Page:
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Sunday, December 07, 2008

In defence of freedom

Curiously missing from the pages of the Observer when the story of Damien Green's arrest broke, Henry Porter is back:

Most of us spend our time these days with our heads stuck in our screens or worrying about the economy, but out there, real and important changes are taking place.

There is a new world where economic disaster is matched by the collapse of standards that were all part of the gentlemen's agreement; tolerance, respect, fairness and shared values are being vanquished by the police and by bullying, oppressive officialdom.

You see evidence in ID cards issued to foreigners, the banning notices handed to football fans in Manchester who had caused no trouble whatsoever, but were detained and forcibly bussed back to Stoke-on-Trent without seeing their match, and also in the Metropolitan Police's Form 696, which requires venues and club managers in London 'to report to the police the names, addresses, aliases and telephone numbers of performers'. More worryingly, Form 696, which was promoted by Sir Ian Blair, demands the venue define 'the ethnicity of their audience'.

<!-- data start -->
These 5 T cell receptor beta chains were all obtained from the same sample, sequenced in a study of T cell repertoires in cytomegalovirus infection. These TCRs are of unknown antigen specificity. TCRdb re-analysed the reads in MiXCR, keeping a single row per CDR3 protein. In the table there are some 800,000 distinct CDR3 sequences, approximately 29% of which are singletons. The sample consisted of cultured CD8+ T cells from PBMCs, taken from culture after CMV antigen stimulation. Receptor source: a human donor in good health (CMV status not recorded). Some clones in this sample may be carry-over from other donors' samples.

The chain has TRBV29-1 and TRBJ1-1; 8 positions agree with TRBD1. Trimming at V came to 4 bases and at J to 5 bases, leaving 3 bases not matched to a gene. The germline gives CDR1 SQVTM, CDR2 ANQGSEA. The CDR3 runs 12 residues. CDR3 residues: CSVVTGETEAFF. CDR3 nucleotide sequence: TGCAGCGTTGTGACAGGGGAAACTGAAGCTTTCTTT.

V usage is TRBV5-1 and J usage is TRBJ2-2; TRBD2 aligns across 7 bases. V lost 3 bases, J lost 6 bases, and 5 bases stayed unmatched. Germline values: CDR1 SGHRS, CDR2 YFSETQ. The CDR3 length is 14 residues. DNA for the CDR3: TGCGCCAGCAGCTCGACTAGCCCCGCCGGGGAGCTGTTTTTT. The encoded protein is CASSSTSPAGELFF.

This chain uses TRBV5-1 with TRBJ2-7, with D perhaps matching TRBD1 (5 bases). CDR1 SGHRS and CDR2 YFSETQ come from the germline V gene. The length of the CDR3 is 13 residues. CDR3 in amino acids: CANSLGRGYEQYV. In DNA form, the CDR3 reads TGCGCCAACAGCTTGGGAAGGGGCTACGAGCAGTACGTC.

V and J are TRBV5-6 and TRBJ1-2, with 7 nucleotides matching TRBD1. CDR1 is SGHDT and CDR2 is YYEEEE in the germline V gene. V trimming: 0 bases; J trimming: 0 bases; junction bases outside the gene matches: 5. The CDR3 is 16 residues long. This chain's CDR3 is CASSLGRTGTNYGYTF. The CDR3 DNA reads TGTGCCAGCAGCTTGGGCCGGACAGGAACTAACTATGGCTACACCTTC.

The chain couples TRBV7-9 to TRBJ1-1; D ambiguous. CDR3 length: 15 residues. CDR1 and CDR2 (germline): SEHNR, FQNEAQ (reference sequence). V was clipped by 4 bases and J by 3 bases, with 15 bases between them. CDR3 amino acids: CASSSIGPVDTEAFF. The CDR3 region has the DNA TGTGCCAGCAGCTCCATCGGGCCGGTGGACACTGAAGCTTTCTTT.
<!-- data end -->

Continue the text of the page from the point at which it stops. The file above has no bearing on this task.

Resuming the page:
There is no room for complacency. We must all be on our guard against the erosion of our liberties.


From the Observer article

"...After the past 10 days, many must be convinced of the need for a Bill of Rights (but not responsibilities!) with entrenched privacy laws...."

You've already pointed out that we have a "Bill of Rights", but that Bill of Rights, but those rights mainly protect MPs not ordinary subjects, and not papists.
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